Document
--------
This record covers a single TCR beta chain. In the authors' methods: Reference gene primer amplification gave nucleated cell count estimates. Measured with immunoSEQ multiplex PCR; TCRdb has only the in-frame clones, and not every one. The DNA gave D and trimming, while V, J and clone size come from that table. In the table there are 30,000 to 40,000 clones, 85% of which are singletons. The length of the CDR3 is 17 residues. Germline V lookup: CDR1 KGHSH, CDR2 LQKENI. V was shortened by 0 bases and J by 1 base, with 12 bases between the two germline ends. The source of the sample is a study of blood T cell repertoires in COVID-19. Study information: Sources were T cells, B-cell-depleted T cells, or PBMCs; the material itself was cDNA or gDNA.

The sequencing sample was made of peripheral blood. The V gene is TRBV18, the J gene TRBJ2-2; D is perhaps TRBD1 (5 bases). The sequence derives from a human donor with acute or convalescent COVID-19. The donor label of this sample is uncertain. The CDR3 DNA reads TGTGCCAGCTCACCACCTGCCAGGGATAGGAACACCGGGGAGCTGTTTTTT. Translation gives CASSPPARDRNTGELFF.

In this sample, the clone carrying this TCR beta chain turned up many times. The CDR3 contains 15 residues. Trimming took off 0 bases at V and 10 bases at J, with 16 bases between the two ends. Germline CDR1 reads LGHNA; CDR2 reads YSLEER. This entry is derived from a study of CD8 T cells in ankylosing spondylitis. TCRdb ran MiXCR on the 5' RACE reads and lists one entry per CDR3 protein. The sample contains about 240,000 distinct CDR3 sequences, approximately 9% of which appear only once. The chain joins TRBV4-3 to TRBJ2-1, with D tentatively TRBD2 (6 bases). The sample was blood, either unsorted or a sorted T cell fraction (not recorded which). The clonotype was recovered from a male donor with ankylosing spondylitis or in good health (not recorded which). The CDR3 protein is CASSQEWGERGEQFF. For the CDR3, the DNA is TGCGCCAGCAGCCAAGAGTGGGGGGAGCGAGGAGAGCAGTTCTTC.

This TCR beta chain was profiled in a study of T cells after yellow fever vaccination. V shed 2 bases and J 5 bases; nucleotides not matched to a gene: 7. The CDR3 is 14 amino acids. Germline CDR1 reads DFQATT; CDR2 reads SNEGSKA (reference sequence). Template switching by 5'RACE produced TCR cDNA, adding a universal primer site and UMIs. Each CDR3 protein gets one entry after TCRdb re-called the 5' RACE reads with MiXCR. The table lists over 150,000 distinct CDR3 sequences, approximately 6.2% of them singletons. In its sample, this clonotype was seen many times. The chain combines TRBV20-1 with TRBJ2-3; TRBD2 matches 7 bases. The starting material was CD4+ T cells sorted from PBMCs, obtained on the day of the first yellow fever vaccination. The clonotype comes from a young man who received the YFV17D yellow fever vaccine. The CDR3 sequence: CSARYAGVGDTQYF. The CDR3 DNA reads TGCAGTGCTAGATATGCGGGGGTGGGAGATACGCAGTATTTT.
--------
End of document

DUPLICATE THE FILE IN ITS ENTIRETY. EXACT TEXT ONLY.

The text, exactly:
This record covers a single TCR beta chain. In the authors' methods: Reference gene primer amplification gave nucleated cell count estimates. Measured with immunoSEQ multiplex PCR; TCRdb has only the in-frame clones, and not every one. The DNA gave D and trimming, while V, J and clone size come from that table. In the table there are 30,000 to 40,000 clones, 85% of which are singletons. The length of the CDR3 is 17 residues. Germline V lookup: CDR1 KGHSH, CDR2 LQKENI. V was shortened by 0 bases and J by 1 base, with 12 bases between the two germline ends. The source of the sample is a study of blood T cell repertoires in COVID-19. Study information: Sources were T cells, B-cell-depleted T cells, or PBMCs; the material itself was cDNA or gDNA.

The sequencing sample was made of peripheral blood. The V gene is TRBV18, the J gene TRBJ2-2; D is perhaps TRBD1 (5 bases). The sequence derives from a human donor with acute or convalescent COVID-19. The donor label of this sample is uncertain. The CDR3 DNA reads TGTGCCAGCTCACCACCTGCCAGGGATAGGAACACCGGGGAGCTGTTTTTT. Translation gives CASSPPARDRNTGELFF.

In this sample, the clone carrying this TCR beta chain turned up many times. The CDR3 contains 15 residues. Trimming took off 0 bases at V and 10 bases at J, with 16 bases between the two ends. Germline CDR1 reads LGHNA; CDR2 reads YSLEER. This entry is derived from a study of CD8 T cells in ankylosing spondylitis. TCRdb ran MiXCR on the 5' RACE reads and lists one entry per CDR3 protein. The sample contains about 240,000 distinct CDR3 sequences, approximately 9% of which appear only once. The chain joins TRBV4-3 to TRBJ2-1, with D tentatively TRBD2 (6 bases). The sample was blood, either unsorted or a sorted T cell fraction (not recorded which). The clonotype was recovered from a male donor with ankylosing spondylitis or in good health (not recorded which). The CDR3 protein is CASSQEWGERGEQFF. For the CDR3, the DNA is TGCGCCAGCAGCCAAGAGTGGGGGGAGCGAGGAGAGCAGTTCTTC.

This TCR beta chain was profiled in a study of T cells after yellow fever vaccination. V shed 2 bases and J 5 bases; nucleotides not matched to a gene: 7. The CDR3 is 14 amino acids. Germline CDR1 reads DFQATT; CDR2 reads SNEGSKA (reference sequence). Template switching by 5'RACE produced TCR cDNA, adding a universal primer site and UMIs. Each CDR3 protein gets one entry after TCRdb re-called the 5' RACE reads with MiXCR. The table lists over 150,000 distinct CDR3 sequences, approximately 6.2% of them singletons. In its sample, this clonotype was seen many times. The chain combines TRBV20-1 with TRBJ2-3; TRBD2 matches 7 bases. The starting material was CD4+ T cells sorted from PBMCs, obtained on the day of the first yellow fever vaccination. The clonotype comes from a young man who received the YFV17D yellow fever vaccine. The CDR3 sequence: CSARYAGVGDTQYF. The CDR3 DNA reads TGCAGTGCTAGATATGCGGGGGTGGGAGATACGCAGTATTTT.